A Response to Bad Arguments in Defense of Same-Sex Sexuality


I’ve been asked by a number of people to respond to an article by Erica Williams Simon titled “There are 6 Scriptures about homosexuality in the Bible. Here’s what they really say.” Here’s her introduction:

“I’m the daughter of two ministers and still spend every Sunday in church, so I grew up studying the Bible pretty closely. But in all my years, I’ve never heard the scriptures about homosexuality explained this way. I’ve had the pleasure of meeting this guy [Matthew Vines], and I can tell you that, like me, he loves his faith very much. So who better to study and challenge it? What he found just might be a game changer.”

Vines is the author of God and the Gay Christian: The Biblical Case in Support of Same-Sex Relationships. There’s nothing new about any of Vines’ arguments. They’ve been answered numerous times in any number of articles and books. The only people who would see any of his arguments as “a game changer” have not studied the subject.

What I don’t cover in this article in response to Vines’ comments can be found in these books, many of which have been available long before Vines published his book on the subject:

Then there are the numerous responses to Vines’ arguments (e.g., here, here, and here).

Christopher Yuan writes that Vines’ God and the Gay Christian “begins with an emotional appeal from Matthew 7:18, ‘A good tree cannot bear bad fruit.'” I found the use of Matthew 7:18 ironic given the nature of same-sex relationships: a consistent homosexual relationship can’t bear any fruit. Barren/fruitless trees are cursed (Matt. 21:18-22) and cut down (Luke 13:7-9). The first command given to Adam and Eve is “be fruitful and multiply” (Gen. 1:22).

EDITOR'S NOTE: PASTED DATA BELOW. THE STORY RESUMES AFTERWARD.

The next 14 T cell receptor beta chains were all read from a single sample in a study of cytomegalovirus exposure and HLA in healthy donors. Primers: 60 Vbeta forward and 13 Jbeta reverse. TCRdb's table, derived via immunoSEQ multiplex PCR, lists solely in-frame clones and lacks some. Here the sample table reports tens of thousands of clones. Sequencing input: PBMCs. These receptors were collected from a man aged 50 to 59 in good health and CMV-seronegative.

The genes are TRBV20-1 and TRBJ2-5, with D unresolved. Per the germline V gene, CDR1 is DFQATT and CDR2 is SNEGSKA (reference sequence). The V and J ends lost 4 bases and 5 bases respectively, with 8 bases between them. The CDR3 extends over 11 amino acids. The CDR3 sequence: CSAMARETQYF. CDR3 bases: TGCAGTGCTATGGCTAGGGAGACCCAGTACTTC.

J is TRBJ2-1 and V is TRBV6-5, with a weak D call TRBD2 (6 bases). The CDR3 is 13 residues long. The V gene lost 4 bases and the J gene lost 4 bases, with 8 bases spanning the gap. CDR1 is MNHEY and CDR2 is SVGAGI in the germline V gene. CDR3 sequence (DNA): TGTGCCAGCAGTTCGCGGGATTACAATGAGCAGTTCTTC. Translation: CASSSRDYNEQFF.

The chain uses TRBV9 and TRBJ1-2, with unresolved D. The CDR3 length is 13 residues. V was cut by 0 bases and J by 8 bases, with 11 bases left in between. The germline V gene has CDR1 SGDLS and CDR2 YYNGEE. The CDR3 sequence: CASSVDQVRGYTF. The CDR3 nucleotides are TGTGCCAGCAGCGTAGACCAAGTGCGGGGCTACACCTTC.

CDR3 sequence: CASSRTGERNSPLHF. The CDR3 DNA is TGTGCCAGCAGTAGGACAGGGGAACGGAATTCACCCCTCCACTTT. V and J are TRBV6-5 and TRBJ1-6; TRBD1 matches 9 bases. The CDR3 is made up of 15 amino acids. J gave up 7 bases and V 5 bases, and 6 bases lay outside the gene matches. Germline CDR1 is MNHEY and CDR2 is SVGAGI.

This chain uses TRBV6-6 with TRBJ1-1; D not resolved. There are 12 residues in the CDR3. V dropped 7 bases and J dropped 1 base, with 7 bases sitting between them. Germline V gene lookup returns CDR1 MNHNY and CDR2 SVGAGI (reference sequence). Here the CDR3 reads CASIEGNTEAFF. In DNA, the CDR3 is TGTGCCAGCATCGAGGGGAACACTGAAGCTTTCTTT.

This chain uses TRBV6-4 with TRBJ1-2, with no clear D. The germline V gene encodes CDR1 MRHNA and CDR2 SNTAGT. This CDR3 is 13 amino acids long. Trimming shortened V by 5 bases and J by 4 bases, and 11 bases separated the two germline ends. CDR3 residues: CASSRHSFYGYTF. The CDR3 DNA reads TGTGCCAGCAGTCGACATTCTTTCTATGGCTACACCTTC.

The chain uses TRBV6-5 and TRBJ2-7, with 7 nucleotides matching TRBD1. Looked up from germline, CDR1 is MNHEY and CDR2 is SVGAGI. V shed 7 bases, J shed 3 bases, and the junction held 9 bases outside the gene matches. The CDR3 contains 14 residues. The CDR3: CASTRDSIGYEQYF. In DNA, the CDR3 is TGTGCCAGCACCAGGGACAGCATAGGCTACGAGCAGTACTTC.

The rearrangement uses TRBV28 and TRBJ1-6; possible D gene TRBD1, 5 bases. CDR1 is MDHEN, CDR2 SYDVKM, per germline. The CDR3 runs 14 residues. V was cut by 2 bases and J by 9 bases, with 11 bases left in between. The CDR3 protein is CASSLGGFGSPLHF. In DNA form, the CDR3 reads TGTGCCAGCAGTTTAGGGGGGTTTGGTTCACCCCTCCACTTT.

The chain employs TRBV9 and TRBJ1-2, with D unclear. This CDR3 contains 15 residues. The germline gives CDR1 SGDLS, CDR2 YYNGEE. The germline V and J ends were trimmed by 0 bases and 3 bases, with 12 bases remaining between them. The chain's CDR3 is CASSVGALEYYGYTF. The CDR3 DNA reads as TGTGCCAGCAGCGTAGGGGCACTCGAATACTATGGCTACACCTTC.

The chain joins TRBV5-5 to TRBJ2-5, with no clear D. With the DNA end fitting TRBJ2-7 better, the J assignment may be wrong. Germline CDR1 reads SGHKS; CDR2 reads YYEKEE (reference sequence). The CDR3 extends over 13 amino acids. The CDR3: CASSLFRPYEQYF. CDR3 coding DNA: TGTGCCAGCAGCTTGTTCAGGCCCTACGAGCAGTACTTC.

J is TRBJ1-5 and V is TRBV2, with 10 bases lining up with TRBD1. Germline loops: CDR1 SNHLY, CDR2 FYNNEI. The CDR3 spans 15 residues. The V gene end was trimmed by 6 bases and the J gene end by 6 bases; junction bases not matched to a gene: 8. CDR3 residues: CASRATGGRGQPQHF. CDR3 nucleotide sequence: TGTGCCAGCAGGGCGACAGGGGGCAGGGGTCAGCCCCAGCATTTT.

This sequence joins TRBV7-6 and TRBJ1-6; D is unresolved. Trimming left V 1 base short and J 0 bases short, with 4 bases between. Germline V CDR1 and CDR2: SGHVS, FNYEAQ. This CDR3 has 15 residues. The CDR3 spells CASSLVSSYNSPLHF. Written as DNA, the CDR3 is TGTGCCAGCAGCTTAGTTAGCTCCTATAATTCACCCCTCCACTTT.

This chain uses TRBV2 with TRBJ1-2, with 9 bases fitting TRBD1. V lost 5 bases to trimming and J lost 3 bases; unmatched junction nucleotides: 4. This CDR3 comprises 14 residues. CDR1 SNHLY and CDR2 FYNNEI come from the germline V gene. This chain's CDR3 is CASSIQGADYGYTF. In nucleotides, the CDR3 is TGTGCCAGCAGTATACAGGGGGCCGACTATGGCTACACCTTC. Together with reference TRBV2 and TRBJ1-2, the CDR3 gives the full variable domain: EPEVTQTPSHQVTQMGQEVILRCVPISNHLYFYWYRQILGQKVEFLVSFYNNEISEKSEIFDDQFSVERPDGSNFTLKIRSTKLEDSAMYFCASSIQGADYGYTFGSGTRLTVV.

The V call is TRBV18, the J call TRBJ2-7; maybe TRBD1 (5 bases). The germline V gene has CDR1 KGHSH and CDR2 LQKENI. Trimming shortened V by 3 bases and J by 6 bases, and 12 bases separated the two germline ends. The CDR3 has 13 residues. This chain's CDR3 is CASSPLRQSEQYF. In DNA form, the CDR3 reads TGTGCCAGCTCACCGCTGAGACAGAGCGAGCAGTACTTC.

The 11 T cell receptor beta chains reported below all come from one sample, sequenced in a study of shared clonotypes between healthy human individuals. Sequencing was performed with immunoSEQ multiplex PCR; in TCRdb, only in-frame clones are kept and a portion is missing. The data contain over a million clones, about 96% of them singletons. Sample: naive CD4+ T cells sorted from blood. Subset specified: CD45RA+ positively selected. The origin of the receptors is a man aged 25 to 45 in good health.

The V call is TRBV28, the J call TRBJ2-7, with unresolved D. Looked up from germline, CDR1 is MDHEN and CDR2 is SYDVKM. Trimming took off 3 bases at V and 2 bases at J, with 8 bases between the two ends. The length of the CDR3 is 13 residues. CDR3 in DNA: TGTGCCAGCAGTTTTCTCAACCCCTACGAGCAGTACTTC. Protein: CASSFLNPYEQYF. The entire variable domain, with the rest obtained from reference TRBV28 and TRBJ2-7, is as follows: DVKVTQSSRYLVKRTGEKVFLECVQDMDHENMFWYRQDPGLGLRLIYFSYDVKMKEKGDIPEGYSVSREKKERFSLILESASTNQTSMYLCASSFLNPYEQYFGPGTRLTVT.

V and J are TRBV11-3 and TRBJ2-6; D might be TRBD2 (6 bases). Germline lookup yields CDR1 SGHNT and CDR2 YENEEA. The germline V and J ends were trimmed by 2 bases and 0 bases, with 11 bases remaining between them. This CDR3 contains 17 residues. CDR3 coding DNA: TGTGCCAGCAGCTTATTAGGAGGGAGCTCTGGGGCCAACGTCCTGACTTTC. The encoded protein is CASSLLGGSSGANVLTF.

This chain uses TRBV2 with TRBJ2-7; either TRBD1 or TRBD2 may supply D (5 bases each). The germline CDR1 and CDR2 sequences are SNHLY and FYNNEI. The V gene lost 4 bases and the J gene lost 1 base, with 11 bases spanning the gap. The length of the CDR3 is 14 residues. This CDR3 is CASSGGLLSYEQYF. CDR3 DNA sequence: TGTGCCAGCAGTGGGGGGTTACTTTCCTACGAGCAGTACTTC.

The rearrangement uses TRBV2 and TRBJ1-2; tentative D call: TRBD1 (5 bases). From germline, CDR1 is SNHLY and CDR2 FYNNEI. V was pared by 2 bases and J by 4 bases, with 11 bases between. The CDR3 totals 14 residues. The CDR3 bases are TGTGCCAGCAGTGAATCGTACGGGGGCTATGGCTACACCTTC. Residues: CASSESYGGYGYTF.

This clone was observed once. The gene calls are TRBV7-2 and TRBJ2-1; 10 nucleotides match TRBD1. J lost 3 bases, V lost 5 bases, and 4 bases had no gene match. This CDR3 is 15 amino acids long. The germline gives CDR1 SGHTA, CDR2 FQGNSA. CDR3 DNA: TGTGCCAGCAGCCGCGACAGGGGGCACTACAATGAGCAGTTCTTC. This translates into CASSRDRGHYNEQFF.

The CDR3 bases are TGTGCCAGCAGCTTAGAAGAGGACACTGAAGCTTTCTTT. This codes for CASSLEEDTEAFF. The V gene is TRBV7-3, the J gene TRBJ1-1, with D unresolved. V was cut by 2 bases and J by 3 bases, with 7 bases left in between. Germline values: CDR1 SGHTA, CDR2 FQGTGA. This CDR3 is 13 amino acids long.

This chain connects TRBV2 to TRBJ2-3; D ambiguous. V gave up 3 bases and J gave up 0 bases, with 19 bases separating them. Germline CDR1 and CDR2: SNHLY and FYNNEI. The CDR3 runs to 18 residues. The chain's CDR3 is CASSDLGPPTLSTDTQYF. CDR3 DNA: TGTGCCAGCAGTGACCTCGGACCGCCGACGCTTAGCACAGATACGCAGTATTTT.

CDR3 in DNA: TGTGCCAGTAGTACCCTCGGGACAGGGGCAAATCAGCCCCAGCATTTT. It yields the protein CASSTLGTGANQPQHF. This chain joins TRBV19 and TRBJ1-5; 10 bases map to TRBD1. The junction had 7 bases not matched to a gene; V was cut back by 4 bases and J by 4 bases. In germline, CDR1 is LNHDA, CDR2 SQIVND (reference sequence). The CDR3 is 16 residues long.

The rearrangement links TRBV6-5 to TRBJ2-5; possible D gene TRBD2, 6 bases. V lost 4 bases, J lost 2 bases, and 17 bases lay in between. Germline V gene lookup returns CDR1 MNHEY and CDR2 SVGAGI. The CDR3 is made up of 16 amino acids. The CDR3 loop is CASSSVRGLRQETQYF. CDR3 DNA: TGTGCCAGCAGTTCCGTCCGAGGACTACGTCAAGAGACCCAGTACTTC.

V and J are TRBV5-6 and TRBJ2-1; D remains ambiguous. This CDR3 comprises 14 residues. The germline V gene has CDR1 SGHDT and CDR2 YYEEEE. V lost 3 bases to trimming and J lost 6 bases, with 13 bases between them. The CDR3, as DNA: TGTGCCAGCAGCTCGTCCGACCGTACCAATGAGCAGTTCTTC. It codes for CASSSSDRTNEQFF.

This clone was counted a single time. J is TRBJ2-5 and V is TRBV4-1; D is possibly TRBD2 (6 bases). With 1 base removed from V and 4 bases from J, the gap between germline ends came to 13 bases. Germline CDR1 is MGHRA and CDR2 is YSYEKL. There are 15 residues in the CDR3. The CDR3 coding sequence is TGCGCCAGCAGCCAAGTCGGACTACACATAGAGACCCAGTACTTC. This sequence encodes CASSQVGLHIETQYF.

The first line of argument for Vines is the story of Sodom and Gomorrah. For the sake of argument, let’s assume that there is not a single verse in the Bible that says a negative thing about same-sex sexuality. Would homosexuals have a case? Not at all because the standard for sexual relationships is established in Genesis (1:27-28; 2:24) and confirmed by Jesus (Matt. 19:4) and Paul (1 Cor. 6:16; Eph. 5:31). A restroom sign that says “men” does not need to say “no women.” A speed limit sign that reads “55” does not need to say “Not 60.”

Moreover, anatomy also precludes any rational validation of same-sex marriage. That’s why Paul can argue that same-sex relationships are “against nature” (Rom. 1:26).

Pro-same-sex advocates argue that Jesus never condemned same-sex sexuality. Of course, He didn’t have to since the creation account defines the proper sexual and marital relationship. People like Vines claim that Jesus affirmed same-sex sexuality by not condemning it. If this is true, then why didn’t He speak out on the subject by condemning the anti-same-sex view that was prevalent in His day? He didn’t, because He couldn’t since He had to uphold the law of God which condemns same-sex sexuality by logical deduction and statute (Matt. 5:17-20).

Even though Genesis and Jesus are clear on the subject, and there are verses that oppose same-sex sexuality, it’s necessary to deal with them.